Excess use of coercive measures in psychiatry among migrants compared with native Danes
Marie Norredam MD, PhD, Department of Health Services Research, Institute of Public Health, University of Copenhagen, Denmark, Østre Farimagsgade 5, building 5, 1014 Copenhagen K, Denmark.
Norredam M, Garcia-Lopez A, Keiding N, Krasnik A. Excess use of coercive measures in psychiatry among migrants compared with native Danes.
Objective: To investigate differences in risk of compulsory admission and other coercive measures in psychiatric emergencies among refugees and immigrants compared with that among native Danes.
Method: A register-based retrospective cohort design. All refugees (n = 29 174) and immigrants (n = 33 287) who received residence permission in Denmark from 1.1.1993 to 31.12.1999 were included and matched 1 : 4 on age and sex with native Danes. Civil registration numbers were cross-linked to the Danish Psychiatric Central Register and the Registry of Coercive Measures in Psychiatric Treatment.
Results: Refugees (RR = 1.82; 95%CI: 1.45; 2.29) and immigrants (RR = 1.14; 95%CI: 0.83; 1.56) experienced higher rates of compulsory admissions than did native Danes. This was most striking for refugee men (RR = 2.00; 95%CI: 1.53; 2.61) and immigrant women (RR = 1.73; 95%CI: 1.45; 2.60). Moreover, refugees and immigrants experienced higher frequencies of other coercive measures during hospitalisation compared with native Danes.
Conclusion: Coercive measures in psychiatry are more likely to be experienced by migrants than by native Danes.
- • Migrant psychiatric patients are more often admitted involuntarily than Danish-born psychiatric patients.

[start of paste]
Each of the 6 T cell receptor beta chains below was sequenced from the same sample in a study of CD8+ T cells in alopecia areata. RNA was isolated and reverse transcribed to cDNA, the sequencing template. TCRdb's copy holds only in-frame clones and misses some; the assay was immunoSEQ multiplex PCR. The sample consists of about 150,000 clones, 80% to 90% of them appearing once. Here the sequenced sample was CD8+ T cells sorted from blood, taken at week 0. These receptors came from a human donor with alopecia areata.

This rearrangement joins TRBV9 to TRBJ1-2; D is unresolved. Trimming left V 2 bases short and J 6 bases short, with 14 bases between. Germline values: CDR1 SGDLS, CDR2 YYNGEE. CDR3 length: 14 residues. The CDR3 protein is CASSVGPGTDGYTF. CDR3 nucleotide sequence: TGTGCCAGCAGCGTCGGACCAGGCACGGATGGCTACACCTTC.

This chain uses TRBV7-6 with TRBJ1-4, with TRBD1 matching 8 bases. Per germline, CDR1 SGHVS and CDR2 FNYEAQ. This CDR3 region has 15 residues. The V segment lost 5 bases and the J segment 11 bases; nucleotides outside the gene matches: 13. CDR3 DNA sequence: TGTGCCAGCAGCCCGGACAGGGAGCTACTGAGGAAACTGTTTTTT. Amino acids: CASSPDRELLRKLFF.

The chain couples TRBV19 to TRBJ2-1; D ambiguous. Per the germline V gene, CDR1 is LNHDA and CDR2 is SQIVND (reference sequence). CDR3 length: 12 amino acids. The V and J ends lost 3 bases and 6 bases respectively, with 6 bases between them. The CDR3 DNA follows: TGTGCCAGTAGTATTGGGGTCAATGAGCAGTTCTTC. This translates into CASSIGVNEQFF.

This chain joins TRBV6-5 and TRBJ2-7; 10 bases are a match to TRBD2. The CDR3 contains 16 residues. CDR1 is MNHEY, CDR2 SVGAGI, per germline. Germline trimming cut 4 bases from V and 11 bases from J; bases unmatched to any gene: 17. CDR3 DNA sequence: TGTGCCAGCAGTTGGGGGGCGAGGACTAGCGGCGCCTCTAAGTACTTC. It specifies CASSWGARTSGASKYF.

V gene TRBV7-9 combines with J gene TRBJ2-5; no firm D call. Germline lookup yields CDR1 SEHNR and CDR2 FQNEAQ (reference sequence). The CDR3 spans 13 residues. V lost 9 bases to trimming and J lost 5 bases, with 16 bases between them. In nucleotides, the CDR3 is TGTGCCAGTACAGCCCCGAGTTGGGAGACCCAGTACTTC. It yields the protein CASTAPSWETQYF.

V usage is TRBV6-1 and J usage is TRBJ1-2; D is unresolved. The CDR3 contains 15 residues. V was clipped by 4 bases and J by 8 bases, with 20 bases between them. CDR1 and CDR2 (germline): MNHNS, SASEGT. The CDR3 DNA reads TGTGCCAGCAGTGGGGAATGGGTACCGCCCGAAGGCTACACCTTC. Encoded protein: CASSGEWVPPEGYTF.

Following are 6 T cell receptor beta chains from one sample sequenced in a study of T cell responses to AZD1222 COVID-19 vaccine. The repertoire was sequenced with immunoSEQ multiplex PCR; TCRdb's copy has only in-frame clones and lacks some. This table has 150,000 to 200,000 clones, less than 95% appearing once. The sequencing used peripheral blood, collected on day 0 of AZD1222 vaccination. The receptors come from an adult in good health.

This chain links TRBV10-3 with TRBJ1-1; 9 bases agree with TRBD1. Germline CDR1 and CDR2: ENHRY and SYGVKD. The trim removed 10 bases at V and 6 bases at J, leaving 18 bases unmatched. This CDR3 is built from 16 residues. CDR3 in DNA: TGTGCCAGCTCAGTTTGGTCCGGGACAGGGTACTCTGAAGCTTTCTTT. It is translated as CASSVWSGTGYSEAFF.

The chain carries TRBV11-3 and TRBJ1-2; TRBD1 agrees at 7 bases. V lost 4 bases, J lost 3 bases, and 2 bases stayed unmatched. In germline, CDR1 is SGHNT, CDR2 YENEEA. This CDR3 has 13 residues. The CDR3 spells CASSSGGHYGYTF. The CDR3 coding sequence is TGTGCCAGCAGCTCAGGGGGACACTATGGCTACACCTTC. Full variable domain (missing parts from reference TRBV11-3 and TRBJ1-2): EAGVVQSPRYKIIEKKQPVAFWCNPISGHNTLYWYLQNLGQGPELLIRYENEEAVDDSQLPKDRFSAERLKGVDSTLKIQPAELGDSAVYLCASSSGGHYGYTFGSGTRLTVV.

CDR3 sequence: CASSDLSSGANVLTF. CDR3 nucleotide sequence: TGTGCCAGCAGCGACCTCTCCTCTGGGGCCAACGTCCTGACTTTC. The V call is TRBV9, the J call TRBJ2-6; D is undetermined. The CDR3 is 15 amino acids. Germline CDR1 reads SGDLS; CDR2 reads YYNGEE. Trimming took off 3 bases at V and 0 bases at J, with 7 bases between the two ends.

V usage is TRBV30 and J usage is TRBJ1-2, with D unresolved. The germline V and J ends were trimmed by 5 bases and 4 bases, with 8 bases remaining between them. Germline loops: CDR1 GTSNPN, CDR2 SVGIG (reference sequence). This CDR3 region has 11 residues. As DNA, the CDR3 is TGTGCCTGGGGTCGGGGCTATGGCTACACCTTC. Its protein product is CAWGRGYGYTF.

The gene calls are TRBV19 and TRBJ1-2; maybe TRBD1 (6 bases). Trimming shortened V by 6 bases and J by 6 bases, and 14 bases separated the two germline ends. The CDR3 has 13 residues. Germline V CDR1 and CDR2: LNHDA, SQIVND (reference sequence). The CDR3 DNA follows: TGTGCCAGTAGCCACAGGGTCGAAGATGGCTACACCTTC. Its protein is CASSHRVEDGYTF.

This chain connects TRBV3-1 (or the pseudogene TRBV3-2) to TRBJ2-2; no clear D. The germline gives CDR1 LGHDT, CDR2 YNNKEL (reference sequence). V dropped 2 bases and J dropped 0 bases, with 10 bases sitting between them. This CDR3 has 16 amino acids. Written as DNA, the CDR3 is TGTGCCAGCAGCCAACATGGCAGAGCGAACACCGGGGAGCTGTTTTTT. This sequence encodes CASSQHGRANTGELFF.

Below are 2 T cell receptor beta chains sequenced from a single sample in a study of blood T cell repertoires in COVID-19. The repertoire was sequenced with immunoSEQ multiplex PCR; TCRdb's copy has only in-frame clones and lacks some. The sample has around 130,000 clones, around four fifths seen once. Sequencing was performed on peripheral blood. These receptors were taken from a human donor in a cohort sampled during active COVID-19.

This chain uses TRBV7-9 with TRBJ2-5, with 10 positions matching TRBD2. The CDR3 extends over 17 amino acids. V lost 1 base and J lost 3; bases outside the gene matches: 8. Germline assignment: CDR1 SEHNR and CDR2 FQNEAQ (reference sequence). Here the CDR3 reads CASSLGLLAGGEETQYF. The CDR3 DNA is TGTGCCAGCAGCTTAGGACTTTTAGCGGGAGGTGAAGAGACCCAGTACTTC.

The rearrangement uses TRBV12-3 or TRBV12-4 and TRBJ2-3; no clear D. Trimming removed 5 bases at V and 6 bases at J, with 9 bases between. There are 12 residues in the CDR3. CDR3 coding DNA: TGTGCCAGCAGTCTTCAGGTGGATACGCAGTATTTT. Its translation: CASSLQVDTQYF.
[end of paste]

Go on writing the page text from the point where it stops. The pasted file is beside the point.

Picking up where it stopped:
- • The results were most striking for refugee men and immigrant women.
- • Migrant patients more often experience compulsory detention, coerced treatment and use of physical force during psychiatric hospitalisation than Danish-born patients.
- • Migration status (i.e. refugee status vs. family reunification) refers to only one dimension of being a migrant. The limited size of the cohort did not allow correction for other explanatory factors such as country of origin.
- • Socioeconomic factors were not considered because the data are inconsistent and of low quality for first generation migrants.
- • Data on use of coercive measures during hospitalisation were included for a 4-year period only. This allowed limited analysis only.
Denmark, like other European countries (1), has a provision for the use of coercive measures in its mental health care law from 2006 (2) A coercive measure is defined as any act to which the patient has not given informed consent. Patients can be subjected to compulsory admission if i) the patient is psychotic or similar and iia) the patient is of danger to himself/herself or others (‘danger criterion’) or iib) the patient’s health is endangered (‘treatment criterion’). The conclusion of the medical assessment must have legal approval. Moreover, a patient can also be subjected to compulsory admission if he/she has a legal conviction to treatment (‘the other criterion’). During hospitalisation patients may be involuntarily detained and receive treatment under coercion (e.g. medicine, nutrition and treatment of physical disorders). In addition, medical staff are legally permitted to use physical force (e.g. to restrain a patient physically or with the use of a belt) and acute medication under certain circumstances.